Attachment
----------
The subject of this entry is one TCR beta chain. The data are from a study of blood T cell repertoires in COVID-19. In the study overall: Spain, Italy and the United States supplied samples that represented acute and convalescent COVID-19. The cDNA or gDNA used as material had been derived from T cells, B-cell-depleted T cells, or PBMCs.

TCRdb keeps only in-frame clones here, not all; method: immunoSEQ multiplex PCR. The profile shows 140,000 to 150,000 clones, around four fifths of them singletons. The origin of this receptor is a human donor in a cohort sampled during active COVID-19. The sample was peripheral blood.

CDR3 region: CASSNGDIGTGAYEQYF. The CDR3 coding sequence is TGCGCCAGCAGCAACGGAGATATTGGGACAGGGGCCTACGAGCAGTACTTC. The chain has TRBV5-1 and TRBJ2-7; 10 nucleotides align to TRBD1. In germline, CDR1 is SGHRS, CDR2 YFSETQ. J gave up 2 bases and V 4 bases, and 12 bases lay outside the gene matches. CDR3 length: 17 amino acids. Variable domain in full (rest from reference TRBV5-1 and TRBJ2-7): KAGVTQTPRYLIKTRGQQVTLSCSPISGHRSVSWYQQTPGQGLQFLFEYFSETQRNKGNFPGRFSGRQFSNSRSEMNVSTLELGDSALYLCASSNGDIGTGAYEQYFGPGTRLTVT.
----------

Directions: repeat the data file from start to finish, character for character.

The subject of this entry is one TCR beta chain. The data are from a study of blood T cell repertoires in COVID-19. In the study overall: Spain, Italy and the United States supplied samples that represented acute and convalescent COVID-19. The cDNA or gDNA used as material had been derived from T cells, B-cell-depleted T cells, or PBMCs.

TCRdb keeps only in-frame clones here, not all; method: immunoSEQ multiplex PCR. The profile shows 140,000 to 150,000 clones, around four fifths of them singletons. The origin of this receptor is a human donor in a cohort sampled during active COVID-19. The sample was peripheral blood.

CDR3 region: CASSNGDIGTGAYEQYF. The CDR3 coding sequence is TGCGCCAGCAGCAACGGAGATATTGGGACAGGGGCCTACGAGCAGTACTTC. The chain has TRBV5-1 and TRBJ2-7; 10 nucleotides align to TRBD1. In germline, CDR1 is SGHRS, CDR2 YFSETQ. J gave up 2 bases and V 4 bases, and 12 bases lay outside the gene matches. CDR3 length: 17 amino acids. Variable domain in full (rest from reference TRBV5-1 and TRBJ2-7): KAGVTQTPRYLIKTRGQQVTLSCSPISGHRSVSWYQQTPGQGLQFLFEYFSETQRNKGNFPGRFSGRQFSNSRSEMNVSTLELGDSALYLCASSNGDIGTGAYEQYFGPGTRLTVT.